School Choice Issue

School Choice Issue

In this week’s Catholic School Matters newsletter I’m presenting a collection of articles and links on School Choice.  It’s an opportunity to connect your work and interests to this growing movement for students.  The Top 5:

  1. Catholic Education Partners (you really should get to know this group if you haven’t already) published a great article in NCEA’s Momentum “The Impact of Education Choice on Catholic Education
  2. EdChoice published a great compilation “The ABCs of School Choice 2018 Edition” for the all the latest news and information.
  3. The Atlantic’s “Support for School Choice and Vouchers is on the Rise” is a great summary of the education landscape
  4. Forbes produced a great summary “Charter Schools, Vouchers, and ESAs: The Three Flavors of School Choice” although they leave out tax credit scholarships in the title.
  5. It’s always a great idea to read what your opponents are saying. NPR’s “Why It’s So Hard to Know Whether School Choice is Working” does just that.

Jan 13th Newsletter

As we build toward Catholic Schools Week, this week’s issue is focused on building your school’s story.  As I say in the blog, I’m not an accomplished story-teller so I challenge us all to identify stories about our schools that testify to our school’s culture.  I offer 12 story prompts to get you thinking.

Top 5:

  1. In the Leadership section, the HBR article “How Retail Changes When Algorithms Curate Everything We Buy” challenges us to rethink how education is going to change as we incorporate personalized learning through technology.
  2. In the Teaching & Learning section, John Spencer had a great blog post for teachers entitled “The Power of a Mid-Year Reboot” full of great suggestions for teachers.
  3. There are three great articles on classroom management. It seems like classroom management problems really start to manifest during this time so these are great resources for teachers: Larry Ferlazzo’s “Classroom Management—Redirecting Without Escalating,” Vicki Davis’s “Never Yell and Other Classroom Management Secrets from a Pro Teacher,” and “To Help Students Learn, Engage the Emotions” from Jessica Lahey.  (an aside—did you know that when Jess Lahey is travelling she will go into bookstores and surreptitiously sign copies of her books with inspirational messages?  How cool is that?)
  4. In the Miscellany section, “Inside One of America’s First Catholic-to-Charter Conversions” is the story of one Washington, DC charter school (which used to be Catholic). Though you might disagree with the decision, it never hurts to read the story.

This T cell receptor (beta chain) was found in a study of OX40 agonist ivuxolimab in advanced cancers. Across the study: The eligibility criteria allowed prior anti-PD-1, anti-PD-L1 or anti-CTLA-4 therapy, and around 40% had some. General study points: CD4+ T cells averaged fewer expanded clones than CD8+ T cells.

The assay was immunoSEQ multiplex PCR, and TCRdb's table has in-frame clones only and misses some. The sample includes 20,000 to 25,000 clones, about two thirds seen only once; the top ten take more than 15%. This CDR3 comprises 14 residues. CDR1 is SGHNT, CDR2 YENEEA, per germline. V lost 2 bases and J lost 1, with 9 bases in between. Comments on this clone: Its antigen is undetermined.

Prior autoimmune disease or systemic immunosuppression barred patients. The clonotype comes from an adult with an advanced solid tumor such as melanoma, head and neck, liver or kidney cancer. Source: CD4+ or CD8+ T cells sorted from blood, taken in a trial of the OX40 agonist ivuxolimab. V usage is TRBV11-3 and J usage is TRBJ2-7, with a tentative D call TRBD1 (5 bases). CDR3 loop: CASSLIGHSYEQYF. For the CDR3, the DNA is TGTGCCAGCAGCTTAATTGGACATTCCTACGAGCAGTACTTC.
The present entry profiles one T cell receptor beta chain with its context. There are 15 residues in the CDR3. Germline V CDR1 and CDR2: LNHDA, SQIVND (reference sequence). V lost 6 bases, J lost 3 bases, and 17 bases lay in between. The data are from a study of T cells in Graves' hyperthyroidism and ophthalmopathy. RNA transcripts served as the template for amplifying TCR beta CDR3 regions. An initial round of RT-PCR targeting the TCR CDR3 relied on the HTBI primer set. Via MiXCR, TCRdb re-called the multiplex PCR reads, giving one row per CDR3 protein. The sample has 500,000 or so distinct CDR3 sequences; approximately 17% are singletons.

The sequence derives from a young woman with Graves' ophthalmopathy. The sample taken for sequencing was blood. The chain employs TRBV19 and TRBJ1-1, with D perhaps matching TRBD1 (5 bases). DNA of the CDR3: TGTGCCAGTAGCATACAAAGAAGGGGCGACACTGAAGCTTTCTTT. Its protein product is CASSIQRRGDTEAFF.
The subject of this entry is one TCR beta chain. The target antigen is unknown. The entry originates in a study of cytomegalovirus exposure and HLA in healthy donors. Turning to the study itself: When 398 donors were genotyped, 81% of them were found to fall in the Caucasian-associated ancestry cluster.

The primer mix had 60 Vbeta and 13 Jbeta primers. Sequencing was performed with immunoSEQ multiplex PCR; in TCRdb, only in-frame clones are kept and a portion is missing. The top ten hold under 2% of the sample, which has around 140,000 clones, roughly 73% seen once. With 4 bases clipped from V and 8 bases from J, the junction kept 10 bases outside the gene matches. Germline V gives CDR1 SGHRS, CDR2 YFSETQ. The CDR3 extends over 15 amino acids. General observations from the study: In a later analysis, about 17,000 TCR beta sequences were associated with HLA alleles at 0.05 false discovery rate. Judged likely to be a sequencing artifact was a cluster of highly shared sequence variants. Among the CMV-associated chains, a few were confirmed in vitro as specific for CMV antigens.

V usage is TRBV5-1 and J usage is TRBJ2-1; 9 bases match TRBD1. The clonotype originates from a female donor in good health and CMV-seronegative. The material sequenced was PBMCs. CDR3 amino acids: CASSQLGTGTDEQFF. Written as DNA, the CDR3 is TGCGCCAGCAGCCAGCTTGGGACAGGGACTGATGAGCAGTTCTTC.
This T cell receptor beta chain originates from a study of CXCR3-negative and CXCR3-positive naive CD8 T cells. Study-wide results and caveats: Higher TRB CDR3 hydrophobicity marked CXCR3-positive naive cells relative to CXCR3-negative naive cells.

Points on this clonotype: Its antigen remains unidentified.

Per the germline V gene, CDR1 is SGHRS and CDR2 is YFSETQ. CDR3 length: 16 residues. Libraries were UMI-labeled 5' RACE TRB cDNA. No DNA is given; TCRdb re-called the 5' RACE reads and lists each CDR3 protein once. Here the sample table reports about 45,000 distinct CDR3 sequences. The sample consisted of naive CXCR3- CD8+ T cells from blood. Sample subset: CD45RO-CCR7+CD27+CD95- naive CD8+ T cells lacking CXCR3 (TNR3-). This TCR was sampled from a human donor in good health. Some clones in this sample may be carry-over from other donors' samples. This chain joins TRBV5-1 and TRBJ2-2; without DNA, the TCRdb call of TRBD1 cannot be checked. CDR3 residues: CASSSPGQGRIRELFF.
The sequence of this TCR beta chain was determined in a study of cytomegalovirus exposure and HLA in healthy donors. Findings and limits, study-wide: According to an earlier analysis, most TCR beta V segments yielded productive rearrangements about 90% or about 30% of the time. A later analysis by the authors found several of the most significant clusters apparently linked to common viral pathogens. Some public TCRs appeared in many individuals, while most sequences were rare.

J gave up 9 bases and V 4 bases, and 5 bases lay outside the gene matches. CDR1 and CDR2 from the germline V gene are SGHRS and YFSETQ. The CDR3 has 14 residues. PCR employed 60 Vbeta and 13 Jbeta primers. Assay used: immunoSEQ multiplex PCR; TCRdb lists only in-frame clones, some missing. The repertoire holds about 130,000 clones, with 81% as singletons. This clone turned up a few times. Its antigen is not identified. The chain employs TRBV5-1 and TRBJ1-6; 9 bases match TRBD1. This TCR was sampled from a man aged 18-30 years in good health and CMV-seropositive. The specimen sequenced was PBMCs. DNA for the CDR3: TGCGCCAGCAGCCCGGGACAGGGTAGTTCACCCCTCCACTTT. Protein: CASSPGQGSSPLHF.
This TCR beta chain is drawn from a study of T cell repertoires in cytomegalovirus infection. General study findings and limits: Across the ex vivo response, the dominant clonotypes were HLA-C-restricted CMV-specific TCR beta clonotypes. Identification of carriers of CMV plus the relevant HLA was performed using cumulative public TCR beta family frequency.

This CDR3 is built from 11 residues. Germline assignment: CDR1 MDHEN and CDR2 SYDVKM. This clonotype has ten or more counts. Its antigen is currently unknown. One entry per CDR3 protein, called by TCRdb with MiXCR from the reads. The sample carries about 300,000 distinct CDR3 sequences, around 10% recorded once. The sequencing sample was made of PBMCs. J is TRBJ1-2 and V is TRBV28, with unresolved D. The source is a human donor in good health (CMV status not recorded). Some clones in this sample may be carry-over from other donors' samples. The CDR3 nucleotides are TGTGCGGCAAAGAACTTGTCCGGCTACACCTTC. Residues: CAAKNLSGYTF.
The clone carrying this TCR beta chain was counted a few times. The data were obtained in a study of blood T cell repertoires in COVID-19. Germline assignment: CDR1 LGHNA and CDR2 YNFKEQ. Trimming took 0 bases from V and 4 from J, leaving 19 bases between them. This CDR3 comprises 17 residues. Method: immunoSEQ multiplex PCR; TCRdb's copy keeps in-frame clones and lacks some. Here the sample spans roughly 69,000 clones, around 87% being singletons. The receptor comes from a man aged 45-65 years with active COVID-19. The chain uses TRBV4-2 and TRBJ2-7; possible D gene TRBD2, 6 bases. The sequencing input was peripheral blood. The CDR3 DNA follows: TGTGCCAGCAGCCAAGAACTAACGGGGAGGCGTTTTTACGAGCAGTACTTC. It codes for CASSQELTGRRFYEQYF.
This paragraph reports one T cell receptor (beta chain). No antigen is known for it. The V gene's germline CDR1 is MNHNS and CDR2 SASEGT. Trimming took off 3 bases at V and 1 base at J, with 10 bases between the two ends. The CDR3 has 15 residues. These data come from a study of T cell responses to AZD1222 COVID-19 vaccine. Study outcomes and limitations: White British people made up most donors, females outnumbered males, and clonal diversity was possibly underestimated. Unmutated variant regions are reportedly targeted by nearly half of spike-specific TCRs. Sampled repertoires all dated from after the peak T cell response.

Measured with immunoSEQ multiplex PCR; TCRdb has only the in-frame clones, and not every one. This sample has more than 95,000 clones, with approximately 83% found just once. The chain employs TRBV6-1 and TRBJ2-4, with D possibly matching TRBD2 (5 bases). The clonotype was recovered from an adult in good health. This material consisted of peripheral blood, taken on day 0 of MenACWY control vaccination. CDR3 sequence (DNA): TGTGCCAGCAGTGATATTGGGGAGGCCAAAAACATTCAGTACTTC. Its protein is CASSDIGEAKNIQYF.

5. Deconstructing the Wall” from the New York Times is full of great lesson suggestions for teachers to talk about the wall. Students are talking about it and I think we’re all looking for constructive ways to capitalize on the conversation.

January 6th newsletter

Here is the link to the January 6th newsletter

The Top 5:

  1. In the American Catholic News section, I have a special section on legal concerns. There’s quite a few articles which raise issues such as church-state relations, employment contracts, pregnancy, embezzlement, past abuse, etc.  We need to read these articles and imagine how we would respond if faced with the same dilemmas.
  2. In the Leadership section, “Schools as Places of Joy” is a reminder of what makes every school excellent—joy. We can’t leave out the joy in pursuit of excellence.
  3. In the same section, the article from the Wharton School on “Does Fear Motivate Workers—or Make Things Worse?” is thought-provoking. We often try to move students away from extrinsic rewards toward the intrinsic motivators but are we doing the same for our staffs?
  4. In the Miscellaneous section, the “Relentlessness of Modern Parenting” from the New York Times points out the reasons behind the anxiety epidemic. Parents are often the ones afraid of missing out!
  5. Small classes and personal attention have become aspirational for all schools. But they weren’t always such high priorities.  A Libertarian entrepreneur has been building low-cost charter schools with a different approach.  While you might not agree with his approach or his assumptions, it’s worth watching this video in order to clarify your own assumptions.

Dec 2nd Newsletter

Here is the link to the Dec 2nd Newsletter.  This week, I blog about the need for dialogue in our schools in order to foster stronger faith communities.  We need healing and we need to lead through dialogue, not condemnation.

My top 5 of this week:

  1. In the American Catholic News section, I lead off with two good news stories. The first is a story about the Berks Catholic HS student diagnosed with brain cancer.  The community has rallied around Anthony Meyers (who had successful surgery last week) and illustrates a high-functioning Catholic school community.  The second article was the offer by the Diocese of Sacramento for free tuition for all students displaced by the devastating fires.  Well done!